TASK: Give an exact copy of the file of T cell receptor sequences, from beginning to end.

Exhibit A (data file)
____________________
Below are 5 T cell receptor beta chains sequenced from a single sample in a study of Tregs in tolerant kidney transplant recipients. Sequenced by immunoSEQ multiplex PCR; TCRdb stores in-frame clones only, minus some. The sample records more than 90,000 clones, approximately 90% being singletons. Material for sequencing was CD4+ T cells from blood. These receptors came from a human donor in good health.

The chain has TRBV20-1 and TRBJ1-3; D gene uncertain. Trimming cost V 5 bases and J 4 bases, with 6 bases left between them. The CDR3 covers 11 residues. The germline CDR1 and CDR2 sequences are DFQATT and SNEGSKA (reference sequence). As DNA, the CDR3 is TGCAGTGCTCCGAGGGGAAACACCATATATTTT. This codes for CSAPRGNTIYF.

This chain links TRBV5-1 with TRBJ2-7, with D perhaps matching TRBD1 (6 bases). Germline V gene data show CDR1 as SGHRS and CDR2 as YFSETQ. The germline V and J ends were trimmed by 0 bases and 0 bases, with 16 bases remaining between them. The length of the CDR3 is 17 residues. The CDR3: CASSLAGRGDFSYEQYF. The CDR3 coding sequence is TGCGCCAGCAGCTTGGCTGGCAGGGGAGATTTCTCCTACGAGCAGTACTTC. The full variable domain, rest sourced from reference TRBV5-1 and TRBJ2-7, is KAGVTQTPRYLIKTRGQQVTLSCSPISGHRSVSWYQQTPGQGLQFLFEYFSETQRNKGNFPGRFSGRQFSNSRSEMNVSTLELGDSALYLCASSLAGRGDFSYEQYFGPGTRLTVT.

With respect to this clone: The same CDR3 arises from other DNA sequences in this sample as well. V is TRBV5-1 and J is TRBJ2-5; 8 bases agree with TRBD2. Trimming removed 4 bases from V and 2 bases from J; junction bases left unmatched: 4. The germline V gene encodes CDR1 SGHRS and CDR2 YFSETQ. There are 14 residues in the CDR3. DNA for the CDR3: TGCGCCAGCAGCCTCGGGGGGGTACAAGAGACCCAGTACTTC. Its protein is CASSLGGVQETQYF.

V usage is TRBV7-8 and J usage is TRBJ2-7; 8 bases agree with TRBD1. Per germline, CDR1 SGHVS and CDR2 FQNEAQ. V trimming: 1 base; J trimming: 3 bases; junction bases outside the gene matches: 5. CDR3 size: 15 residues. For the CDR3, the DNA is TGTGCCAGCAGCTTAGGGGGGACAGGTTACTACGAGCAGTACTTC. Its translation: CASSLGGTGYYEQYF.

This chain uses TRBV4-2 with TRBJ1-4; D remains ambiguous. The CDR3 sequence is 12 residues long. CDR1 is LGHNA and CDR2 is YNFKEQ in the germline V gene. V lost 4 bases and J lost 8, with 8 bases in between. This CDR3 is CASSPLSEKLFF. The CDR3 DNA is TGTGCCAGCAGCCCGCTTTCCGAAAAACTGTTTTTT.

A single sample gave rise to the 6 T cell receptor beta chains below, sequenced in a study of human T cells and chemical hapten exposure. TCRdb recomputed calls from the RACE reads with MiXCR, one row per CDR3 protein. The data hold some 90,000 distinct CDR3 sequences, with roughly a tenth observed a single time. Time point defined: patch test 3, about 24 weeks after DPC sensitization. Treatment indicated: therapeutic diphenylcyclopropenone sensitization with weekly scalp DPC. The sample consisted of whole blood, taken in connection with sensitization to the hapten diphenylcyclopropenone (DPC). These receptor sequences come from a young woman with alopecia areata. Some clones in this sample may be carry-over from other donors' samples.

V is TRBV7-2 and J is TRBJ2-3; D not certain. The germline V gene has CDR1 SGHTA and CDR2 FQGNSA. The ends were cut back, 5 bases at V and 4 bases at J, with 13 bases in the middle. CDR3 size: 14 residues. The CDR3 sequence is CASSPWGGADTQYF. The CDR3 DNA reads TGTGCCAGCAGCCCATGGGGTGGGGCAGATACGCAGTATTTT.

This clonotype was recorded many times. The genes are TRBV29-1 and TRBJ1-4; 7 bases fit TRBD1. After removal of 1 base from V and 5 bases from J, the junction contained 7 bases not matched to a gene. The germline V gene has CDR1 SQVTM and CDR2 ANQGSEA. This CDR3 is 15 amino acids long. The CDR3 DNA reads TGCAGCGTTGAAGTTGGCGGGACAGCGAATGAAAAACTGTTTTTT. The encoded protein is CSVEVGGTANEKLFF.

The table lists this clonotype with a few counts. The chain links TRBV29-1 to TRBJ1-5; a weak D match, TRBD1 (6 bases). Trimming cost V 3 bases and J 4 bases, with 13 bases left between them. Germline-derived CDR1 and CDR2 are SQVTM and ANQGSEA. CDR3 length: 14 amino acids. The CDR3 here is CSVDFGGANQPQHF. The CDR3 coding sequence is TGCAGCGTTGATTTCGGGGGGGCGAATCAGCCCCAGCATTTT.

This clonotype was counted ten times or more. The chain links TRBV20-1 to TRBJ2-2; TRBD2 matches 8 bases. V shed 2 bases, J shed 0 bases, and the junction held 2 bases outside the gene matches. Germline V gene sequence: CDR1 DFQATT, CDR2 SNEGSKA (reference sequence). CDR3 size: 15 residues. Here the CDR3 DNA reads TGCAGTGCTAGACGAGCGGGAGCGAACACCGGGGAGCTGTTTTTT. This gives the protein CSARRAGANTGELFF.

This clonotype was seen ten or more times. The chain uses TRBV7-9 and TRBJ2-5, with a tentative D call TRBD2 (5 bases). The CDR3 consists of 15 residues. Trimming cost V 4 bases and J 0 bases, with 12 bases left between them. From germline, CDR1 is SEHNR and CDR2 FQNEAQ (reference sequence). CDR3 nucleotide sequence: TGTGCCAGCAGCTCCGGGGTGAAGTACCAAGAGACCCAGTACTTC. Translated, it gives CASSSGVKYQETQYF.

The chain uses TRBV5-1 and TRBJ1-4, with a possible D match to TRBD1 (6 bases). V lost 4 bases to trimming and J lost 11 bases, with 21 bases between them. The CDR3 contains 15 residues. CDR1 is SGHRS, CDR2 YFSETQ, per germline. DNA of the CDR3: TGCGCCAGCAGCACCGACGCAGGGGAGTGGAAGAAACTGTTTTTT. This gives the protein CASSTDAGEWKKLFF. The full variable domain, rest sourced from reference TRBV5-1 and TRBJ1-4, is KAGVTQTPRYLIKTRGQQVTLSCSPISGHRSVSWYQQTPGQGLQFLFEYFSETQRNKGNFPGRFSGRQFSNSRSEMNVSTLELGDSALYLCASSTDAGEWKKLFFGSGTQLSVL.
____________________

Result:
Below are 5 T cell receptor beta chains sequenced from a single sample in a study of Tregs in tolerant kidney transplant recipients. Sequenced by immunoSEQ multiplex PCR; TCRdb stores in-frame clones only, minus some. The sample records more than 90,000 clones, approximately 90% being singletons. Material for sequencing was CD4+ T cells from blood. These receptors came from a human donor in good health.

The chain has TRBV20-1 and TRBJ1-3; D gene uncertain. Trimming cost V 5 bases and J 4 bases, with 6 bases left between them. The CDR3 covers 11 residues. The germline CDR1 and CDR2 sequences are DFQATT and SNEGSKA (reference sequence). As DNA, the CDR3 is TGCAGTGCTCCGAGGGGAAACACCATATATTTT. This codes for CSAPRGNTIYF.

This chain links TRBV5-1 with TRBJ2-7, with D perhaps matching TRBD1 (6 bases). Germline V gene data show CDR1 as SGHRS and CDR2 as YFSETQ. The germline V and J ends were trimmed by 0 bases and 0 bases, with 16 bases remaining between them. The length of the CDR3 is 17 residues. The CDR3: CASSLAGRGDFSYEQYF. The CDR3 coding sequence is TGCGCCAGCAGCTTGGCTGGCAGGGGAGATTTCTCCTACGAGCAGTACTTC. The full variable domain, rest sourced from reference TRBV5-1 and TRBJ2-7, is KAGVTQTPRYLIKTRGQQVTLSCSPISGHRSVSWYQQTPGQGLQFLFEYFSETQRNKGNFPGRFSGRQFSNSRSEMNVSTLELGDSALYLCASSLAGRGDFSYEQYFGPGTRLTVT.

With respect to this clone: The same CDR3 arises from other DNA sequences in this sample as well. V is TRBV5-1 and J is TRBJ2-5; 8 bases agree with TRBD2. Trimming removed 4 bases from V and 2 bases from J; junction bases left unmatched: 4. The germline V gene encodes CDR1 SGHRS and CDR2 YFSETQ. There are 14 residues in the CDR3. DNA for the CDR3: TGCGCCAGCAGCCTCGGGGGGGTACAAGAGACCCAGTACTTC. Its protein is CASSLGGVQETQYF.

V usage is TRBV7-8 and J usage is TRBJ2-7; 8 bases agree with TRBD1. Per germline, CDR1 SGHVS and CDR2 FQNEAQ. V trimming: 1 base; J trimming: 3 bases; junction bases outside the gene matches: 5. CDR3 size: 15 residues. For the CDR3, the DNA is TGTGCCAGCAGCTTAGGGGGGACAGGTTACTACGAGCAGTACTTC. Its translation: CASSLGGTGYYEQYF.

This chain uses TRBV4-2 with TRBJ1-4; D remains ambiguous. The CDR3 sequence is 12 residues long. CDR1 is LGHNA and CDR2 is YNFKEQ in the germline V gene. V lost 4 bases and J lost 8, with 8 bases in between. This CDR3 is CASSPLSEKLFF. The CDR3 DNA is TGTGCCAGCAGCCCGCTTTCCGAAAAACTGTTTTTT.

A single sample gave rise to the 6 T cell receptor beta chains below, sequenced in a study of human T cells and chemical hapten exposure. TCRdb recomputed calls from the RACE reads with MiXCR, one row per CDR3 protein. The data hold some 90,000 distinct CDR3 sequences, with roughly a tenth observed a single time. Time point defined: patch test 3, about 24 weeks after DPC sensitization. Treatment indicated: therapeutic diphenylcyclopropenone sensitization with weekly scalp DPC. The sample consisted of whole blood, taken in connection with sensitization to the hapten diphenylcyclopropenone (DPC). These receptor sequences come from a young woman with alopecia areata. Some clones in this sample may be carry-over from other donors' samples.

V is TRBV7-2 and J is TRBJ2-3; D not certain. The germline V gene has CDR1 SGHTA and CDR2 FQGNSA. The ends were cut back, 5 bases at V and 4 bases at J, with 13 bases in the middle. CDR3 size: 14 residues. The CDR3 sequence is CASSPWGGADTQYF. The CDR3 DNA reads TGTGCCAGCAGCCCATGGGGTGGGGCAGATACGCAGTATTTT.

This clonotype was recorded many times. The genes are TRBV29-1 and TRBJ1-4; 7 bases fit TRBD1. After removal of 1 base from V and 5 bases from J, the junction contained 7 bases not matched to a gene. The germline V gene has CDR1 SQVTM and CDR2 ANQGSEA. This CDR3 is 15 amino acids long. The CDR3 DNA reads TGCAGCGTTGAAGTTGGCGGGACAGCGAATGAAAAACTGTTTTTT. The encoded protein is CSVEVGGTANEKLFF.

The table lists this clonotype with a few counts. The chain links TRBV29-1 to TRBJ1-5; a weak D match, TRBD1 (6 bases). Trimming cost V 3 bases and J 4 bases, with 13 bases left between them. Germline-derived CDR1 and CDR2 are SQVTM and ANQGSEA. CDR3 length: 14 amino acids. The CDR3 here is CSVDFGGANQPQHF. The CDR3 coding sequence is TGCAGCGTTGATTTCGGGGGGGCGAATCAGCCCCAGCATTTT.

This clonotype was counted ten times or more. The chain links TRBV20-1 to TRBJ2-2; TRBD2 matches 8 bases. V shed 2 bases, J shed 0 bases, and the junction held 2 bases outside the gene matches. Germline V gene sequence: CDR1 DFQATT, CDR2 SNEGSKA (reference sequence). CDR3 size: 15 residues. Here the CDR3 DNA reads TGCAGTGCTAGACGAGCGGGAGCGAACACCGGGGAGCTGTTTTTT. This gives the protein CSARRAGANTGELFF.

This clonotype was seen ten or more times. The chain uses TRBV7-9 and TRBJ2-5, with a tentative D call TRBD2 (5 bases). The CDR3 consists of 15 residues. Trimming cost V 4 bases and J 0 bases, with 12 bases left between them. From germline, CDR1 is SEHNR and CDR2 FQNEAQ (reference sequence). CDR3 nucleotide sequence: TGTGCCAGCAGCTCCGGGGTGAAGTACCAAGAGACCCAGTACTTC. Translated, it gives CASSSGVKYQETQYF.

The chain uses TRBV5-1 and TRBJ1-4, with a possible D match to TRBD1 (6 bases). V lost 4 bases to trimming and J lost 11 bases, with 21 bases between them. The CDR3 contains 15 residues. CDR1 is SGHRS, CDR2 YFSETQ, per germline. DNA of the CDR3: TGCGCCAGCAGCACCGACGCAGGGGAGTGGAAGAAACTGTTTTTT. This gives the protein CASSTDAGEWKKLFF. The full variable domain, rest sourced from reference TRBV5-1 and TRBJ1-4, is KAGVTQTPRYLIKTRGQQVTLSCSPISGHRSVSWYQQTPGQGLQFLFEYFSETQRNKGNFPGRFSGRQFSNSRSEMNVSTLELGDSALYLCASSTDAGEWKKLFFGSGTQLSVL.